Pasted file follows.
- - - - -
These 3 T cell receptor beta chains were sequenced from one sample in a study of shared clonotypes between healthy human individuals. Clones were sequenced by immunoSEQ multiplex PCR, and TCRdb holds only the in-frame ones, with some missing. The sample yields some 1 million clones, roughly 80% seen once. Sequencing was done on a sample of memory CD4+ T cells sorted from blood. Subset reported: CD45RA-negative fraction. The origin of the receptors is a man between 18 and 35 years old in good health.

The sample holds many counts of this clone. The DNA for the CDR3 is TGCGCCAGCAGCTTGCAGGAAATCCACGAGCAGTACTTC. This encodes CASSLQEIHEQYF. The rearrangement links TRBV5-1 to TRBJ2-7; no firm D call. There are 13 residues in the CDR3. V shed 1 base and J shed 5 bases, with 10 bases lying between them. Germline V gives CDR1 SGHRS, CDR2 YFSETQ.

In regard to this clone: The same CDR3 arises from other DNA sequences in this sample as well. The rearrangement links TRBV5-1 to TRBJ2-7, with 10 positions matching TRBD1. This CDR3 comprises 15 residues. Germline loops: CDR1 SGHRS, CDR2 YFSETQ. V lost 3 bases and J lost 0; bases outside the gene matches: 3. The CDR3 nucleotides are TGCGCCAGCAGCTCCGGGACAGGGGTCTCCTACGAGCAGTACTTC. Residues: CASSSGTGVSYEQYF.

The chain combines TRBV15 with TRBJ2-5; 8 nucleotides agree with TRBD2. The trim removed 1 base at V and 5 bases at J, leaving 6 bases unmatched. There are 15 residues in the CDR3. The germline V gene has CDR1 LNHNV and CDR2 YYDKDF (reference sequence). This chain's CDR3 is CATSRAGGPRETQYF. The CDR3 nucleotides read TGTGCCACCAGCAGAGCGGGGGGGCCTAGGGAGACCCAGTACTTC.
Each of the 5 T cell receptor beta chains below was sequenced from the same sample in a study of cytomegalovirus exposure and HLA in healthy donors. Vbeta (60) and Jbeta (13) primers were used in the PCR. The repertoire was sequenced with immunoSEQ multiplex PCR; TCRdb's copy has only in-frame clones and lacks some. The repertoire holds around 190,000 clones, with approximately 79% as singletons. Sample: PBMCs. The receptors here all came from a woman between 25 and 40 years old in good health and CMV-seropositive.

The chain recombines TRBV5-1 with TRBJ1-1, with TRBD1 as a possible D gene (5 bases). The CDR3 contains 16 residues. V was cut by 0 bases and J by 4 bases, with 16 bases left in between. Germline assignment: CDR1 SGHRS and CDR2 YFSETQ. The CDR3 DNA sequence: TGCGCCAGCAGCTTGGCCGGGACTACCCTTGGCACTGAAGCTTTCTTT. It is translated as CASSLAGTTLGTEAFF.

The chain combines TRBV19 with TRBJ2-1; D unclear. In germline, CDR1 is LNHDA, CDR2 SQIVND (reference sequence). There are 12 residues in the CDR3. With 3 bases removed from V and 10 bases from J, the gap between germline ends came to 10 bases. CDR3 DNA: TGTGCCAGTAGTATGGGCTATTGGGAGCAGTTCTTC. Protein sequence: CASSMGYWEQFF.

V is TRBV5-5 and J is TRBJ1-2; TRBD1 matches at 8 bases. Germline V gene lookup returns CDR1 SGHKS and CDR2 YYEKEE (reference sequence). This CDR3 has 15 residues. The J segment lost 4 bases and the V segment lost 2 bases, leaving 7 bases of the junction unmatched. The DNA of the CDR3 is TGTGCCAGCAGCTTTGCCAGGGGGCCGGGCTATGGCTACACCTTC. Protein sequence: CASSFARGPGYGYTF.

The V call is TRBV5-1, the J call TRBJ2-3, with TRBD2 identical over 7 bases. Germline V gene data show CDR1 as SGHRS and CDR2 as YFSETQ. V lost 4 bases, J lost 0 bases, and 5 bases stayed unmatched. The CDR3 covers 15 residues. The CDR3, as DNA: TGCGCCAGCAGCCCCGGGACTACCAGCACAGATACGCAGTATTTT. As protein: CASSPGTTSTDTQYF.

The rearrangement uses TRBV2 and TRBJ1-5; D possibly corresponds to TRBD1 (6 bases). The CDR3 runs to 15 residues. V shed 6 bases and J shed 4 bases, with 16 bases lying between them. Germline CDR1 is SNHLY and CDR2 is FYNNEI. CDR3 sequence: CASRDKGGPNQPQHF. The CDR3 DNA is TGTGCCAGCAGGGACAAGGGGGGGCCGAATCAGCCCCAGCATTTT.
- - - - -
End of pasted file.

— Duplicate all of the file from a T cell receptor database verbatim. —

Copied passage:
These 3 T cell receptor beta chains were sequenced from one sample in a study of shared clonotypes between healthy human individuals. Clones were sequenced by immunoSEQ multiplex PCR, and TCRdb holds only the in-frame ones, with some missing. The sample yields some 1 million clones, roughly 80% seen once. Sequencing was done on a sample of memory CD4+ T cells sorted from blood. Subset reported: CD45RA-negative fraction. The origin of the receptors is a man between 18 and 35 years old in good health.

The sample holds many counts of this clone. The DNA for the CDR3 is TGCGCCAGCAGCTTGCAGGAAATCCACGAGCAGTACTTC. This encodes CASSLQEIHEQYF. The rearrangement links TRBV5-1 to TRBJ2-7; no firm D call. There are 13 residues in the CDR3. V shed 1 base and J shed 5 bases, with 10 bases lying between them. Germline V gives CDR1 SGHRS, CDR2 YFSETQ.

In regard to this clone: The same CDR3 arises from other DNA sequences in this sample as well. The rearrangement links TRBV5-1 to TRBJ2-7, with 10 positions matching TRBD1. This CDR3 comprises 15 residues. Germline loops: CDR1 SGHRS, CDR2 YFSETQ. V lost 3 bases and J lost 0; bases outside the gene matches: 3. The CDR3 nucleotides are TGCGCCAGCAGCTCCGGGACAGGGGTCTCCTACGAGCAGTACTTC. Residues: CASSSGTGVSYEQYF.

The chain combines TRBV15 with TRBJ2-5; 8 nucleotides agree with TRBD2. The trim removed 1 base at V and 5 bases at J, leaving 6 bases unmatched. There are 15 residues in the CDR3. The germline V gene has CDR1 LNHNV and CDR2 YYDKDF (reference sequence). This chain's CDR3 is CATSRAGGPRETQYF. The CDR3 nucleotides read TGTGCCACCAGCAGAGCGGGGGGGCCTAGGGAGACCCAGTACTTC.
Each of the 5 T cell receptor beta chains below was sequenced from the same sample in a study of cytomegalovirus exposure and HLA in healthy donors. Vbeta (60) and Jbeta (13) primers were used in the PCR. The repertoire was sequenced with immunoSEQ multiplex PCR; TCRdb's copy has only in-frame clones and lacks some. The repertoire holds around 190,000 clones, with approximately 79% as singletons. Sample: PBMCs. The receptors here all came from a woman between 25 and 40 years old in good health and CMV-seropositive.

The chain recombines TRBV5-1 with TRBJ1-1, with TRBD1 as a possible D gene (5 bases). The CDR3 contains 16 residues. V was cut by 0 bases and J by 4 bases, with 16 bases left in between. Germline assignment: CDR1 SGHRS and CDR2 YFSETQ. The CDR3 DNA sequence: TGCGCCAGCAGCTTGGCCGGGACTACCCTTGGCACTGAAGCTTTCTTT. It is translated as CASSLAGTTLGTEAFF.

The chain combines TRBV19 with TRBJ2-1; D unclear. In germline, CDR1 is LNHDA, CDR2 SQIVND (reference sequence). There are 12 residues in the CDR3. With 3 bases removed from V and 10 bases from J, the gap between germline ends came to 10 bases. CDR3 DNA: TGTGCCAGTAGTATGGGCTATTGGGAGCAGTTCTTC. Protein sequence: CASSMGYWEQFF.

V is TRBV5-5 and J is TRBJ1-2; TRBD1 matches at 8 bases. Germline V gene lookup returns CDR1 SGHKS and CDR2 YYEKEE (reference sequence). This CDR3 has 15 residues. The J segment lost 4 bases and the V segment lost 2 bases, leaving 7 bases of the junction unmatched. The DNA of the CDR3 is TGTGCCAGCAGCTTTGCCAGGGGGCCGGGCTATGGCTACACCTTC. Protein sequence: CASSFARGPGYGYTF.

The V call is TRBV5-1, the J call TRBJ2-3, with TRBD2 identical over 7 bases. Germline V gene data show CDR1 as SGHRS and CDR2 as YFSETQ. V lost 4 bases, J lost 0 bases, and 5 bases stayed unmatched. The CDR3 covers 15 residues. The CDR3, as DNA: TGCGCCAGCAGCCCCGGGACTACCAGCACAGATACGCAGTATTTT. As protein: CASSPGTTSTDTQYF.

The rearrangement uses TRBV2 and TRBJ1-5; D possibly corresponds to TRBD1 (6 bases). The CDR3 runs to 15 residues. V shed 6 bases and J shed 4 bases, with 16 bases lying between them. Germline CDR1 is SNHLY and CDR2 is FYNNEI. CDR3 sequence: CASRDKGGPNQPQHF. The CDR3 DNA is TGTGCCAGCAGGGACAAGGGGGGGCCGAATCAGCCCCAGCATTTT.